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Building and Watermarking Art Gallery Thumbnails
Article Title - Building Art Gallery Thumbnails also known as watermarking
Building Gallery Thumbnails was written to describe
processes used in creating thumbnail images at Gallery Renee. The watermarking step is
often overlooked but very important to your images and your website.
A large and growing problem with displaying images on the web is that people
want to use images both for decorating their websites, MySpace pages, desktops,
and to (gasp) print them out for themselves without paying the artist for the
image. Renee Lichtman shares her technique with
those of you who want to put your original images on the web and protect them
from unwelcome usages with a simple text layer or watermarking the image.
I often see people post this question to group mail lists where I am a member.
It is a big concern and a valid problem for those of us who want to post
pictures of our art, photos or prints for promotion or sales but don't want the
images abused. How do I protect my images from piracy?
Some people ask to know how to disable the right click; thinking that this will
stop copying. This method is easily defeated just look in your temporary
internet folder and there it is. It is also very annoying for your
visitors. Because of the annoyance factor in the end it may hurt your chances of making a sale or earning a
referral to an interested buyer. Why? because people may want to print a small
copy of your image for legitimate reasons such as carrying into the next room to
see if they like the colors there, or showing the image to their decorator or
family members for approval.
With this in mind I have decided to make my thumbnail images as user friendly as
possible without making them too easy to steal. I have three image sizes available for use on my web pages and an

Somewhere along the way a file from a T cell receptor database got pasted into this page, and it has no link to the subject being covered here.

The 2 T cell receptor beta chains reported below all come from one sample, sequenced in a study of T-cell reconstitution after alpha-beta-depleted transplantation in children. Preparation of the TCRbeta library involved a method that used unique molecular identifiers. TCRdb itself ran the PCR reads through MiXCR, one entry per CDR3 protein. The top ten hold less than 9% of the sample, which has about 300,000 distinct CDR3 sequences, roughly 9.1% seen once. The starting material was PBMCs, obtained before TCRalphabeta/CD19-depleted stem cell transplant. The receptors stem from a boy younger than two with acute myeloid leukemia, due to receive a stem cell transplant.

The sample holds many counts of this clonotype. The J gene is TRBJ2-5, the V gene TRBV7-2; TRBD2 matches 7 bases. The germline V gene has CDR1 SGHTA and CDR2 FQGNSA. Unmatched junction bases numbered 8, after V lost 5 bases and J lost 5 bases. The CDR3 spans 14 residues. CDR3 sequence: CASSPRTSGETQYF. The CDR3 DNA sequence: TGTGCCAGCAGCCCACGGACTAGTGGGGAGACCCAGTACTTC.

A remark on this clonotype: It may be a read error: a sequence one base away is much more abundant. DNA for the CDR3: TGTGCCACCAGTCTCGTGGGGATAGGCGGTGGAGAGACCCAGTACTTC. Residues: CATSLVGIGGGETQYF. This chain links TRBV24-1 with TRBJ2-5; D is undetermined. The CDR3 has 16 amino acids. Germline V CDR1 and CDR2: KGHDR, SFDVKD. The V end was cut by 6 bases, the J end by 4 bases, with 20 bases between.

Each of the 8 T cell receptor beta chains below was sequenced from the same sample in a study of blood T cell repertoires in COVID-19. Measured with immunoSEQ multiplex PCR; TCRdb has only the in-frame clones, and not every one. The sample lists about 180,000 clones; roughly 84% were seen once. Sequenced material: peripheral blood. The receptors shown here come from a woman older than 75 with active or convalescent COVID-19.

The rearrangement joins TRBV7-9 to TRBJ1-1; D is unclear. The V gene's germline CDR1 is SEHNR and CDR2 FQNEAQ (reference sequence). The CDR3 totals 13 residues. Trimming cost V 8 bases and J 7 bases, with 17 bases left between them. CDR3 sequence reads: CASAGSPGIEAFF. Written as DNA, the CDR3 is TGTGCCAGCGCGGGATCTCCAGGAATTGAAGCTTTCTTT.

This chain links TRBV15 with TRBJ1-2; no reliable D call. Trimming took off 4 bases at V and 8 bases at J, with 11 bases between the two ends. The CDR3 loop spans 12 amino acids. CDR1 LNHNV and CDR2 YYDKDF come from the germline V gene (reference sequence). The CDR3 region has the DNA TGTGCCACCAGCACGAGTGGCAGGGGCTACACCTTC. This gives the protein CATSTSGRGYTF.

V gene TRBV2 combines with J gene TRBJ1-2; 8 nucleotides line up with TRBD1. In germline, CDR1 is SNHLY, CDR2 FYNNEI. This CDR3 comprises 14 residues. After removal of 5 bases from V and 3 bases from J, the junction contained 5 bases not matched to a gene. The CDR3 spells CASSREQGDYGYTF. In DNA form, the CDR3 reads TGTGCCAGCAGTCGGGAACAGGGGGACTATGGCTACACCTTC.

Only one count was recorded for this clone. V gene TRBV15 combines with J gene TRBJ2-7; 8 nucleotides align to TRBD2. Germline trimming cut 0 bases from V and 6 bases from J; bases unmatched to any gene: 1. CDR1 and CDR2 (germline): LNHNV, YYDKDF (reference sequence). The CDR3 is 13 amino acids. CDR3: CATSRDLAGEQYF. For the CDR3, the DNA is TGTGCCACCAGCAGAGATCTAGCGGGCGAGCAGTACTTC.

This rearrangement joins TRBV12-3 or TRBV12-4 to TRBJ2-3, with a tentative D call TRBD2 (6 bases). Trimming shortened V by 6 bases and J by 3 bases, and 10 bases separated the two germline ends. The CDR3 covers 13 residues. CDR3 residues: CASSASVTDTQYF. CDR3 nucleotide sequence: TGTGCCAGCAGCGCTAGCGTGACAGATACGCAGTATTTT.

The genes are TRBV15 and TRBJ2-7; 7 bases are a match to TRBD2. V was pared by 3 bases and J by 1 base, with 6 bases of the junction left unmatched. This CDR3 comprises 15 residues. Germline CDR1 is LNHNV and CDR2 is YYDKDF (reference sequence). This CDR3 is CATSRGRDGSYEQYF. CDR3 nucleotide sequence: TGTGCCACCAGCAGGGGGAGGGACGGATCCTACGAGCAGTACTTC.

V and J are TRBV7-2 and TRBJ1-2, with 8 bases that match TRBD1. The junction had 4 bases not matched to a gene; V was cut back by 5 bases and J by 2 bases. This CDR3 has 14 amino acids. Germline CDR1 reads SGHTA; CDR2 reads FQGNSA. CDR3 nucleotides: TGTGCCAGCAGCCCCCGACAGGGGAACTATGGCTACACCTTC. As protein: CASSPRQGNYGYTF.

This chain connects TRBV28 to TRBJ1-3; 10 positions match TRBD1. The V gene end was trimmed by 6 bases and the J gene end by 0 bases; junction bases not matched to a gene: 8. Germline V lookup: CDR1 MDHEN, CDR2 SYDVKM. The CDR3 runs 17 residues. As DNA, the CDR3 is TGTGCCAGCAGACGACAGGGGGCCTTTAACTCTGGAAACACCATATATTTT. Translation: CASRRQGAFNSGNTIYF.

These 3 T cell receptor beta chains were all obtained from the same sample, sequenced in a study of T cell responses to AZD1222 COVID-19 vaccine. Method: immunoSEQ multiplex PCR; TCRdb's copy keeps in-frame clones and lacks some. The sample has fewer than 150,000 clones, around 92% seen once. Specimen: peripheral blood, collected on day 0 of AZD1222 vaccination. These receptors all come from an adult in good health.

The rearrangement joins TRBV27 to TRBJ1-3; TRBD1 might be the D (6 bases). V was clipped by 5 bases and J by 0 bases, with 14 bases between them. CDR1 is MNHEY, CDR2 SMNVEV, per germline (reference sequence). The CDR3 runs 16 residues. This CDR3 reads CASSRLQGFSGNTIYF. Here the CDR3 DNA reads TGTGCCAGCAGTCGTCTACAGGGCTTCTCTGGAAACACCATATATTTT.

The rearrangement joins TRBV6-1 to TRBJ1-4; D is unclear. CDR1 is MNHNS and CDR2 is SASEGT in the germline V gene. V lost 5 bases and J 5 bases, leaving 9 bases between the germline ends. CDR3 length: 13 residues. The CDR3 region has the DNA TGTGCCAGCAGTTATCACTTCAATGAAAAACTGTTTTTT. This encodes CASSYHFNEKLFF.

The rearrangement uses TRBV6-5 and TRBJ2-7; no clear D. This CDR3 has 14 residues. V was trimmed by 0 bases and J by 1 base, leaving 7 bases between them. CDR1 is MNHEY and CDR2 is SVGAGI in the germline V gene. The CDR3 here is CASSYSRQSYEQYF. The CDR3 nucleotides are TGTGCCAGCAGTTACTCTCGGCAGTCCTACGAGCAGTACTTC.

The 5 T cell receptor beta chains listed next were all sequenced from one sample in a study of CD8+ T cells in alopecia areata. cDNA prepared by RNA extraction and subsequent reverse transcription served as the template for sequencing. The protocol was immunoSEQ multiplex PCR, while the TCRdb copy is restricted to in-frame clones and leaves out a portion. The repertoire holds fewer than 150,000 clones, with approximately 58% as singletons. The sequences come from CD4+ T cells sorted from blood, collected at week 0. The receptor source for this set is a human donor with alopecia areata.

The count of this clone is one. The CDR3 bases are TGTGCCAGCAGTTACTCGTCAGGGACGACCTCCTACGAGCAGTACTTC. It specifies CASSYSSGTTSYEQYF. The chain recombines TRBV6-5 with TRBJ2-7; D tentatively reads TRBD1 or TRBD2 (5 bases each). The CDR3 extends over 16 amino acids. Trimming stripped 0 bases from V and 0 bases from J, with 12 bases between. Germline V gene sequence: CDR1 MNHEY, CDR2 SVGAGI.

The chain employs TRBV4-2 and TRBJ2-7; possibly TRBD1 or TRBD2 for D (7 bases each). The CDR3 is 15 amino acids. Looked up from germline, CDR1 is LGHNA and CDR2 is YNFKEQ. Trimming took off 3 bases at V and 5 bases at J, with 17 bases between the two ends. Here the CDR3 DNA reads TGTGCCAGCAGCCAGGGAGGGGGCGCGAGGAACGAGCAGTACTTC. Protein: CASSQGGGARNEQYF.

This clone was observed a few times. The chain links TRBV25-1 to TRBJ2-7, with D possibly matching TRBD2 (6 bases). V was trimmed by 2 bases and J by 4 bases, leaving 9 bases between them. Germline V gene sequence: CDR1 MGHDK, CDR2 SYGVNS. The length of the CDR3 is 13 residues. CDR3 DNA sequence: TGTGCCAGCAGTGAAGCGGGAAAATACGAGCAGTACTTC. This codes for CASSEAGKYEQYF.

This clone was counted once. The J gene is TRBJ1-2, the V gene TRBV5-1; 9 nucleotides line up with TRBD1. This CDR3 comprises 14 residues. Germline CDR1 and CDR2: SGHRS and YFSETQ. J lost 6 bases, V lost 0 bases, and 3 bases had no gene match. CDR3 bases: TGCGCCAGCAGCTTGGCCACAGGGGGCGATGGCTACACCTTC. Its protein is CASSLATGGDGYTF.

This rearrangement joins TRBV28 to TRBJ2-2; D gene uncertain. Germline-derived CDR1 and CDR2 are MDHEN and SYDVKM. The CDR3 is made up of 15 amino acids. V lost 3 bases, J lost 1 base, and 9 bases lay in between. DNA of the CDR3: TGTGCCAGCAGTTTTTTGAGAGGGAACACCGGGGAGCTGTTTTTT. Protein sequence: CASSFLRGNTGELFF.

addition size used for printing a card called an Artist Sample Print Card.
There is a full article describing these cards at the
Artist Sample Print
I work in Photoshop CS2 but these instruction are easily adapted to any other
fully functioning image editing program if the program allows you to see and
easily change image size, resolution, and file extension.
Although nothing is an absolute guarantee for protecting your images I find this
method works well, is user friendly and if an image is used by someone on a website
other than my own becomes a free advertisement for me. I simply use a text layer
over the image and make sure the resolution of the image is only 72 ppi (pixels
per inch). This
makes it difficult to use the image without my name, website and
copyright displayed on it.
At 72 ppi a thumbnail can be displayed at it's full size but it can't be
enlarge either for display or for printing. This is because when you zoom in on or
enlarge the image on your screen an image that is correctly sized it will pixilate. This means the
individual pixels will spread out to fill the space called for and the image
will begin to look like a collection of colored blocks instead of your image.
This image sizing will by itself limit your image's usefulness to other people
who may want to print it. But its the text layer watermarking which will make
the image less desirable for people to incorporate into their web pages. That is
unless they are willing to use it with your watermark which works as an
advertisement for you.